Trigger Point by RE Harper

 I’ve always wondered what it would be like to kill someone. Don’t get me wrong I’m not a bad person; I just want to feel that bittersweet head-rush that I imagine only comes after knowing you’ve just ended someone’s life. Now I know what you’re thinking; you think I’m a loon, right, that I should be locked away in some mental hospital? But first let me tell you where my little fascination with death began…

I was eight years old and Mrs Lemmings our next door neighbour was planting marigolds in her garden. I was watching her, through the wide gap in the fence that separated our gardens. Mrs Lemmings went inside for a moment and that was when I saw it.

A little baby blackbird flew down from the tree into her garden and landed on top of the bed of marigolds. Cautiously, it turned its head from side to side and then began to whistle this merry little tune. All of a sudden Mrs Lemming’s cat moved quickly and in one fluid motion it had the baby bird in its mouth. The bird had stopped singing by this time and it was cheeping loudly in alarm.

I wanted to do something to help the baby bird but I couldn’t move. I just watched the whole thing, completely fascinated by what was happening. The cat dragged the bird around the garden for a bit and then tore it to pieces. There were feathers everywhere, including all over Mrs Lemmings’ marigolds. I waited and watched to see what the cat would do next, but it just sat down and began to lick itself with its tongue.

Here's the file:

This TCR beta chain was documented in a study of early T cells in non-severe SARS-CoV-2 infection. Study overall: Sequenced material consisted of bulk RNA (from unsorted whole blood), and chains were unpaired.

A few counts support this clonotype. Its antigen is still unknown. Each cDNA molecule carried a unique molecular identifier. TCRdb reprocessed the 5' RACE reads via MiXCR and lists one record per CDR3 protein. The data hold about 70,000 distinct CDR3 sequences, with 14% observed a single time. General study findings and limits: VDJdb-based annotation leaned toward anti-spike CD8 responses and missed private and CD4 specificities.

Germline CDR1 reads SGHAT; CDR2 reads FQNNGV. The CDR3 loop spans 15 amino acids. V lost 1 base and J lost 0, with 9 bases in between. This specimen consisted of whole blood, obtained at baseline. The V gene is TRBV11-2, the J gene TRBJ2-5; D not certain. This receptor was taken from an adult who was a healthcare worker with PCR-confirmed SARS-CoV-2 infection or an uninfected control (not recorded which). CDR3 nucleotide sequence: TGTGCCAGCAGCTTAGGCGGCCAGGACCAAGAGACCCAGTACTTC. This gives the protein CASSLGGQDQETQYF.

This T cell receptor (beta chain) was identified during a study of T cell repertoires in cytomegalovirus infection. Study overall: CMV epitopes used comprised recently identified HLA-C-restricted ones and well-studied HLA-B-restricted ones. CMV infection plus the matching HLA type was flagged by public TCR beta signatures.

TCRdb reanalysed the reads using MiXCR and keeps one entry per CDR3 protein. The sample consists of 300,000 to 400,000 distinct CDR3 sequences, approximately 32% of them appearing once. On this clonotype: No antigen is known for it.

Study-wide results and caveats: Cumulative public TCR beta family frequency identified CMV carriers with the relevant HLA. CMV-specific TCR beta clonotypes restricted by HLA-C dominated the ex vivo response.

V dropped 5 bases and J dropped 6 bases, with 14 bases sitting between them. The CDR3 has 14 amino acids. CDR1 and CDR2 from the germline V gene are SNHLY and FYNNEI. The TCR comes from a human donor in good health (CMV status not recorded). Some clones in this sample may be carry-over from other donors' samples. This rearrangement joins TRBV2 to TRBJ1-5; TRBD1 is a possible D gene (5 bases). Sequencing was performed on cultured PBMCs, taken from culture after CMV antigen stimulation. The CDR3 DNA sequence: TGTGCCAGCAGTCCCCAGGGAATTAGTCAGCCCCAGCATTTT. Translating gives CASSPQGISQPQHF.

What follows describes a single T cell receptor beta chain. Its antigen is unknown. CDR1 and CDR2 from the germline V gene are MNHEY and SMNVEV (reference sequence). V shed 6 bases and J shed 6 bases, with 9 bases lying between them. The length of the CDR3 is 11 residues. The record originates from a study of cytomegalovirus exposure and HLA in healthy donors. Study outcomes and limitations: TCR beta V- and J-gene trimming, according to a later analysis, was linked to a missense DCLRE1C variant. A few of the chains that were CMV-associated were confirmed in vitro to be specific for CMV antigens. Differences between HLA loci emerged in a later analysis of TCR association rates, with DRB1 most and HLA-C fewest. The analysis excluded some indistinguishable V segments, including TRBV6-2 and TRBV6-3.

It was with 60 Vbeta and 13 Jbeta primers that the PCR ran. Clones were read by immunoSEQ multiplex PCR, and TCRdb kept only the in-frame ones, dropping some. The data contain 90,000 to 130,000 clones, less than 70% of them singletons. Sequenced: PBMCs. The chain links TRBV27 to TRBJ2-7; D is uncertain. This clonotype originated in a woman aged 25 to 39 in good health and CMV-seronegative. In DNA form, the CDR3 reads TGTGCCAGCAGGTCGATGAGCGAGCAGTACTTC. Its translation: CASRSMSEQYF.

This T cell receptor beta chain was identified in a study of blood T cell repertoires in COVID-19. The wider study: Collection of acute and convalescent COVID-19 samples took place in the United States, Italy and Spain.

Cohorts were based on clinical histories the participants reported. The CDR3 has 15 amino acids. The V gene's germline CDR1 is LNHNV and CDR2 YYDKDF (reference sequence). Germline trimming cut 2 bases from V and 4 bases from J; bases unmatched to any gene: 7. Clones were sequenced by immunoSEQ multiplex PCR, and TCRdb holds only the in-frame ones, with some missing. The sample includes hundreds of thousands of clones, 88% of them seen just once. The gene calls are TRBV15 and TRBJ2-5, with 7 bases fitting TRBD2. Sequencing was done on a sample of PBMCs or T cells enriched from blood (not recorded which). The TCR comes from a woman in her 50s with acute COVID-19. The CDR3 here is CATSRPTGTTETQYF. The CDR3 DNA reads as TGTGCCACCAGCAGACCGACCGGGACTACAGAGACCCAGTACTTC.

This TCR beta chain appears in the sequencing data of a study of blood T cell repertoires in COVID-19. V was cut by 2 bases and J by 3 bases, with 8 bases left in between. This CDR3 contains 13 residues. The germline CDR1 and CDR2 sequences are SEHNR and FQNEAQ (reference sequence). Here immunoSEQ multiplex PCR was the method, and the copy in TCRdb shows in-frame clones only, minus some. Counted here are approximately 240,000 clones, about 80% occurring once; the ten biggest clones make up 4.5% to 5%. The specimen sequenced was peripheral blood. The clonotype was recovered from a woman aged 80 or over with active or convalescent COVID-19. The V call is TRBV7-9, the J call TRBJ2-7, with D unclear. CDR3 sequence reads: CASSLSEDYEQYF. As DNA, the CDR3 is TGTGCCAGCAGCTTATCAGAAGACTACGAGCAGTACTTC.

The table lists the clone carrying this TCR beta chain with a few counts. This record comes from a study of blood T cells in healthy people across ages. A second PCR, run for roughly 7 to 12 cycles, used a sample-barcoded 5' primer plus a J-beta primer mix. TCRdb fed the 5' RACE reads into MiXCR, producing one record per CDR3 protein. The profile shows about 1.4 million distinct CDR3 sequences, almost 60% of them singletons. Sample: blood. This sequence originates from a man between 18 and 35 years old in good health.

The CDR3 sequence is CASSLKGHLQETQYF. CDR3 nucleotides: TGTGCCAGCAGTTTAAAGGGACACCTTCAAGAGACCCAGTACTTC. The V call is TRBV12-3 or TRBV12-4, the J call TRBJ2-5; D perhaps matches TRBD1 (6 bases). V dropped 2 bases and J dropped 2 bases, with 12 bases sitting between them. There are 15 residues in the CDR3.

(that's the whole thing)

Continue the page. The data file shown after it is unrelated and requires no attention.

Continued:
Mrs Lemmings came back out into the garden and gasped at the scene before her and then her eyes moved onto the cat. She moved towards it. I thought she was going to shout at it or even hit it but then she did something that surprised me. She spoke to it in a cooing baby voice. “Did my snuckums catch a birdie?” she said, “you’re a clever cat, yes you are. Next time do it in someone else’s garden, though.” Then she patted the cat on the head. I thought about that day a lot over the next few years. I thought how the cat must have felt tearing that bird apart.

Then when I was ten, I killed my first animal. It was a rat. No one really cares about them anyway; they’re vermin. It was late one night; my parents had let me stay up while they were in the front room watching TV.

I was hunting through the fridge for a snack when a rat jumped out from the gap in between the kitchen cupboards. I didn’t scream; I just watched it for a minute or two; it didn’t dare come near me. I looked around for something to hit it with and that’s when my eyes locked onto the knife gleaming on the kitchen counter. It seemed to call out to me; “use me,” it said.

I slowly but surely walked towards it. I picked the knife up; it fitted in my hand like a glove. The rat was just sat there quietly in the kitchen corner; glaring at me with those beady little eyes.

I quickly made my way towards it and before it had time to run or even utter a squeak, I’d had plunged the knife into the rat’s back. It let out a shrill cry and then it was silent. I took the knife out and stared at the blood that was dripping off it. Then my parents walked in and screamed. “Craig, what are you doing with that knife?” asked my mum and then she saw the rat lying dead on the kitchen floor. I put the knife back on the kitchen counter. My parents held each other’s gaze for a moment and then my dad came towards me and wrapped me in a hug. “Well done, son,” he said, “way to show him!”